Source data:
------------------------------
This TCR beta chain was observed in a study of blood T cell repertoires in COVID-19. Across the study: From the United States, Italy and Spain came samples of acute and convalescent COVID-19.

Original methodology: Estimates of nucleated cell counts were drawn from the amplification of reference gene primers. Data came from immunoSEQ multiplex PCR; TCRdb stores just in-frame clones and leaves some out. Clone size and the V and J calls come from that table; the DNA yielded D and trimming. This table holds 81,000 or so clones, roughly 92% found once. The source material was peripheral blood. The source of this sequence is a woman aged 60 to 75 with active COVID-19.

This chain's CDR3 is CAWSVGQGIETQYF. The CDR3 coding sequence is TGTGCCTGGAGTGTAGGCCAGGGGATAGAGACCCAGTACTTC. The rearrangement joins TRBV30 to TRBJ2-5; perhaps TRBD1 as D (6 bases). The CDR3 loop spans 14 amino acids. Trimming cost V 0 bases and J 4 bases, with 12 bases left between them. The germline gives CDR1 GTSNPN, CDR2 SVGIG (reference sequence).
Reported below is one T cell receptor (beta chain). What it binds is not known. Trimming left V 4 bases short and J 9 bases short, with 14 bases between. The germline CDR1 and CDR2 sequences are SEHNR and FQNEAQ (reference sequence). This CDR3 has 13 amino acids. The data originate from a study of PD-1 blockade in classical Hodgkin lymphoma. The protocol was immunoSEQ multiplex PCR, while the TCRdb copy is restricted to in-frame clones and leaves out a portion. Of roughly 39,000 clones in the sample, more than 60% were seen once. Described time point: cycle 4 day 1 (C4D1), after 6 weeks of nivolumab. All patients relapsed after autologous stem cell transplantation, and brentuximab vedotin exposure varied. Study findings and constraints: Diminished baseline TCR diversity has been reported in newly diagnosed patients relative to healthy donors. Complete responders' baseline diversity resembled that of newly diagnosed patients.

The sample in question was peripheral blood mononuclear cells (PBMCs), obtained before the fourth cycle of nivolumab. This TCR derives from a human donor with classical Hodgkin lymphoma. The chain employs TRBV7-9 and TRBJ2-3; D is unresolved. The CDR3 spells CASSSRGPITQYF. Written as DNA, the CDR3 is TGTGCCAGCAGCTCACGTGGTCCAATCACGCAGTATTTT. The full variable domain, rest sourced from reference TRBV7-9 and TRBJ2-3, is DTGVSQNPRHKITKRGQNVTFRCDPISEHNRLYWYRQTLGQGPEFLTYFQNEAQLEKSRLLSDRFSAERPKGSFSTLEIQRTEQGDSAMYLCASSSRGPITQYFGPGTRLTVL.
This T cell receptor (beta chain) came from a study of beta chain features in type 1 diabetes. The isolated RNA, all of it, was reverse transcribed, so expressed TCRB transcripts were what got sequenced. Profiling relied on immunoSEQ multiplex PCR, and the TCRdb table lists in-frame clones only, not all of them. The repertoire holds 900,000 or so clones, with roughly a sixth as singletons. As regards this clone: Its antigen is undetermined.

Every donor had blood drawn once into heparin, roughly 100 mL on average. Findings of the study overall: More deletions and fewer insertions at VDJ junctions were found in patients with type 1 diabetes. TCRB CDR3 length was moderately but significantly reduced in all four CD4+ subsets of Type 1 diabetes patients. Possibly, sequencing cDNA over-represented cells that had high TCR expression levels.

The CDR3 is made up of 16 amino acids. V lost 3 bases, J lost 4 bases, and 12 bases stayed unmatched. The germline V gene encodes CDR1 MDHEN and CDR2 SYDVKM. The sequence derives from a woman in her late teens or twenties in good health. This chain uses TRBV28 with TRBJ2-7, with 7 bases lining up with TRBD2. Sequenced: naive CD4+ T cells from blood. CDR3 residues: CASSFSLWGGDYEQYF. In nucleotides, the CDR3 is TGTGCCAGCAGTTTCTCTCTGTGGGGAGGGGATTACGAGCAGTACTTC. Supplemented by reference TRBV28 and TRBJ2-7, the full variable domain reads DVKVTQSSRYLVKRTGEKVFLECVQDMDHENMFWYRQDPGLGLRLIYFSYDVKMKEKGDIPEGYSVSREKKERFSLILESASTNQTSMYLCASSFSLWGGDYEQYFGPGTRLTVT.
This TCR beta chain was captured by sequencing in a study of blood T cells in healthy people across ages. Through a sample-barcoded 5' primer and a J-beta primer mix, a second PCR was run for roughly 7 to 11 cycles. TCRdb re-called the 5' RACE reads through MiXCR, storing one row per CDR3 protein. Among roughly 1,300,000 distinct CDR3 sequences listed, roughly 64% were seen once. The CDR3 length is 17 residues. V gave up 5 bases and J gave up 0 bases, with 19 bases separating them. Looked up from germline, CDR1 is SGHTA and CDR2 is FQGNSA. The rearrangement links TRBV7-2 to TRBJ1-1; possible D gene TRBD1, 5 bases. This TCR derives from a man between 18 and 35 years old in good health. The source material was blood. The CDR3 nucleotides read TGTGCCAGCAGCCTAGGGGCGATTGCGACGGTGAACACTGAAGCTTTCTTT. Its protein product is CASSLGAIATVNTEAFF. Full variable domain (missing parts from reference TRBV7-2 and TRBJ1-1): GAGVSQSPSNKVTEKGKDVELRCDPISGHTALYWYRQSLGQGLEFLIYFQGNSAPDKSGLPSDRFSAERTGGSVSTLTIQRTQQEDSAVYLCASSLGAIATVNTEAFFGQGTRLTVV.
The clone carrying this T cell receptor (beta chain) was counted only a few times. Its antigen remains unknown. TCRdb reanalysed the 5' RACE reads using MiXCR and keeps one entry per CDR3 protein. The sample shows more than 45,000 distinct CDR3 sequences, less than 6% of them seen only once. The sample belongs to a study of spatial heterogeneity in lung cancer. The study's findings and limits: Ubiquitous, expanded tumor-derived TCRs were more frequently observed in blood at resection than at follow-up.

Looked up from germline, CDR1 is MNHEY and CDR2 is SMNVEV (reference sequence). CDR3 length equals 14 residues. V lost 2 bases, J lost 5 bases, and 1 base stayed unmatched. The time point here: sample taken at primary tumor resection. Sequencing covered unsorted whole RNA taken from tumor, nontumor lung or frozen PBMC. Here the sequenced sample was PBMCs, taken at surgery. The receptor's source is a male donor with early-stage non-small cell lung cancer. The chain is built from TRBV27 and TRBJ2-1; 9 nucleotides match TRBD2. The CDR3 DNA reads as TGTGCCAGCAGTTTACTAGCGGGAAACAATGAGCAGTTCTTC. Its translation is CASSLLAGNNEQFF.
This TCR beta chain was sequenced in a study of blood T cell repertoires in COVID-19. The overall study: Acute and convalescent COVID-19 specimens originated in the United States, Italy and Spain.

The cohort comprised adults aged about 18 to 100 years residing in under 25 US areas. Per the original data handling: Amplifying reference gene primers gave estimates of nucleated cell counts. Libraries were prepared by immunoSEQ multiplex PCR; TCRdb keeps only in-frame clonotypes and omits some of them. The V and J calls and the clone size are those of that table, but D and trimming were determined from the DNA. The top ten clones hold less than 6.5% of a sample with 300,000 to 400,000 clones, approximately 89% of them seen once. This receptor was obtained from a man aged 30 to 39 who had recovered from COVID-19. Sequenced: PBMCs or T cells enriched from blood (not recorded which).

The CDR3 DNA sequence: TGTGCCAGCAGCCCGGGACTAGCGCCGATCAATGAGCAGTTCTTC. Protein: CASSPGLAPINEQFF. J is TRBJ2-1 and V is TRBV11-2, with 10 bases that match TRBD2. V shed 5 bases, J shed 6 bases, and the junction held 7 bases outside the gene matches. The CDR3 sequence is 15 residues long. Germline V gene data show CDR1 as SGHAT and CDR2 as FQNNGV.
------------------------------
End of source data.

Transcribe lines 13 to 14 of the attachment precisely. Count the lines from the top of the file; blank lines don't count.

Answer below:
The cohort comprised adults aged about 18 to 100 years residing in under 25 US areas. Per the original data handling: Amplifying reference gene primers gave estimates of nucleated cell counts. Libraries were prepared by immunoSEQ multiplex PCR; TCRdb keeps only in-frame clonotypes and omits some of them. The V and J calls and the clone size are those of that table, but D and trimming were determined from the DNA. The top ten clones hold less than 6.5% of a sample with 300,000 to 400,000 clones, approximately 89% of them seen once. This receptor was obtained from a man aged 30 to 39 who had recovered from COVID-19. Sequenced: PBMCs or T cells enriched from blood (not recorded which).

The CDR3 DNA sequence: TGTGCCAGCAGCCCGGGACTAGCGCCGATCAATGAGCAGTTCTTC. Protein: CASSPGLAPINEQFF. J is TRBJ2-1 and V is TRBV11-2, with 10 bases that match TRBD2. V shed 5 bases, J shed 6 bases, and the junction held 7 bases outside the gene matches. The CDR3 sequence is 15 residues long. Germline V gene data show CDR1 as SGHAT and CDR2 as FQNNGV.